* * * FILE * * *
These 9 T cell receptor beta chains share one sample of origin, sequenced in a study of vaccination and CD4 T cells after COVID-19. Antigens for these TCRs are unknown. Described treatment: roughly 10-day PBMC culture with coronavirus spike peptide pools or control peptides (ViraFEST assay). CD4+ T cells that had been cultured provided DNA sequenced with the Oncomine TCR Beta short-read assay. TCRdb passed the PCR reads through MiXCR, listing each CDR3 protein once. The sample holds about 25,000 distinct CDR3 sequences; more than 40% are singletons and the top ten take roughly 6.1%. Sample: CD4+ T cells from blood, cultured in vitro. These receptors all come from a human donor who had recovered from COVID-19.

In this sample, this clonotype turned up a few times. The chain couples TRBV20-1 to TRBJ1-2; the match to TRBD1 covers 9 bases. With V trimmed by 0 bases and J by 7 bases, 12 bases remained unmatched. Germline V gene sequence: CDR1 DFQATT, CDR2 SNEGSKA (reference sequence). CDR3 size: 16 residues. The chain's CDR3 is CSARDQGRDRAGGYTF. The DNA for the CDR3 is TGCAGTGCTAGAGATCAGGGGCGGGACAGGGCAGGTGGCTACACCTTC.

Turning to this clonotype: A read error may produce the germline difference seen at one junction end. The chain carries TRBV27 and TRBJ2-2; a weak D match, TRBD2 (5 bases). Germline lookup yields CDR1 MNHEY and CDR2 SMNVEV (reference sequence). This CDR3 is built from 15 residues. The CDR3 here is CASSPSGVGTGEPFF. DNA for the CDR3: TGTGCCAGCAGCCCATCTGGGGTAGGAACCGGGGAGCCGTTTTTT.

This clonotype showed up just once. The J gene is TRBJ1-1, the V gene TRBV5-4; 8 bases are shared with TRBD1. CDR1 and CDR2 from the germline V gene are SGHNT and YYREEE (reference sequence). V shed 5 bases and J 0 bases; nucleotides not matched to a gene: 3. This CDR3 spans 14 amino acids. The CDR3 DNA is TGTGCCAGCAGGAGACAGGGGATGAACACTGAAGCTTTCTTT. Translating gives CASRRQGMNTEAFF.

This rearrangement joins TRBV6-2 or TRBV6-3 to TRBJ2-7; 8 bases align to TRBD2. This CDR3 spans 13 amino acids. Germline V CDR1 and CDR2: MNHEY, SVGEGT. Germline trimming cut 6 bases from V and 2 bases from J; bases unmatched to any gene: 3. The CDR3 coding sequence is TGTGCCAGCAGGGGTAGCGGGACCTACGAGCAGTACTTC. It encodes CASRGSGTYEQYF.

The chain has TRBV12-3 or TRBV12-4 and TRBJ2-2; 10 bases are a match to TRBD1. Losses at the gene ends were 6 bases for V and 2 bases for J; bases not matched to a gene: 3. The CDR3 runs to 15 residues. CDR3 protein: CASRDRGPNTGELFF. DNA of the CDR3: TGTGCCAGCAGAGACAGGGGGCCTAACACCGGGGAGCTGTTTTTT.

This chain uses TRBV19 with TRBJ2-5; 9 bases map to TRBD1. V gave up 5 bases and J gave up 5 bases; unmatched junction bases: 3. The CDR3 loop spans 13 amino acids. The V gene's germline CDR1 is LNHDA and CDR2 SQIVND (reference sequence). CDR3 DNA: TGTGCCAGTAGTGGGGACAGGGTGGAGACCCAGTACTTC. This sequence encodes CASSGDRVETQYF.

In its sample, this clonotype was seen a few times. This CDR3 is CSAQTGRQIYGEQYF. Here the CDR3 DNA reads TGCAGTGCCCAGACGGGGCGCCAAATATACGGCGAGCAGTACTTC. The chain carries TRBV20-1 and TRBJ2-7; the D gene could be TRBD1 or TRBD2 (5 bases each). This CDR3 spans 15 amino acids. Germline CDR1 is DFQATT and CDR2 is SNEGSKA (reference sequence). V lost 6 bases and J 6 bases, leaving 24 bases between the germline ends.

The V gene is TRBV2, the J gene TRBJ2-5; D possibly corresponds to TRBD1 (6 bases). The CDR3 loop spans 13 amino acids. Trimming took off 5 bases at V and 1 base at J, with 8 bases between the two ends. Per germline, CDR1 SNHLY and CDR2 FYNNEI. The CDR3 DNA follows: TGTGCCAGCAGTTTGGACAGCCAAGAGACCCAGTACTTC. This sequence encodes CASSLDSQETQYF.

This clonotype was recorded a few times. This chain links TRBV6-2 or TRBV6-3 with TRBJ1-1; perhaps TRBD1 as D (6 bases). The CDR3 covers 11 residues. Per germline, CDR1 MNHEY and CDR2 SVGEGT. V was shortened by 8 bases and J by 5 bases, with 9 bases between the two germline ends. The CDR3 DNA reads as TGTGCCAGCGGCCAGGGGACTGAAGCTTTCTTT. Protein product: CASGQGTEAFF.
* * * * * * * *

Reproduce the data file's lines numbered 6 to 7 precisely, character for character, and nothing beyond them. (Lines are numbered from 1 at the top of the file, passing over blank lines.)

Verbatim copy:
The chain has TRBV12-3 or TRBV12-4 and TRBJ2-2; 10 bases are a match to TRBD1. Losses at the gene ends were 6 bases for V and 2 bases for J; bases not matched to a gene: 3. The CDR3 runs to 15 residues. CDR3 protein: CASRDRGPNTGELFF. DNA of the CDR3: TGTGCCAGCAGAGACAGGGGGCCTAACACCGGGGAGCTGTTTTTT.

This chain uses TRBV19 with TRBJ2-5; 9 bases map to TRBD1. V gave up 5 bases and J gave up 5 bases; unmatched junction bases: 3. The CDR3 loop spans 13 amino acids. The V gene's germline CDR1 is LNHDA and CDR2 SQIVND (reference sequence). CDR3 DNA: TGTGCCAGTAGTGGGGACAGGGTGGAGACCCAGTACTTC. This sequence encodes CASSGDRVETQYF.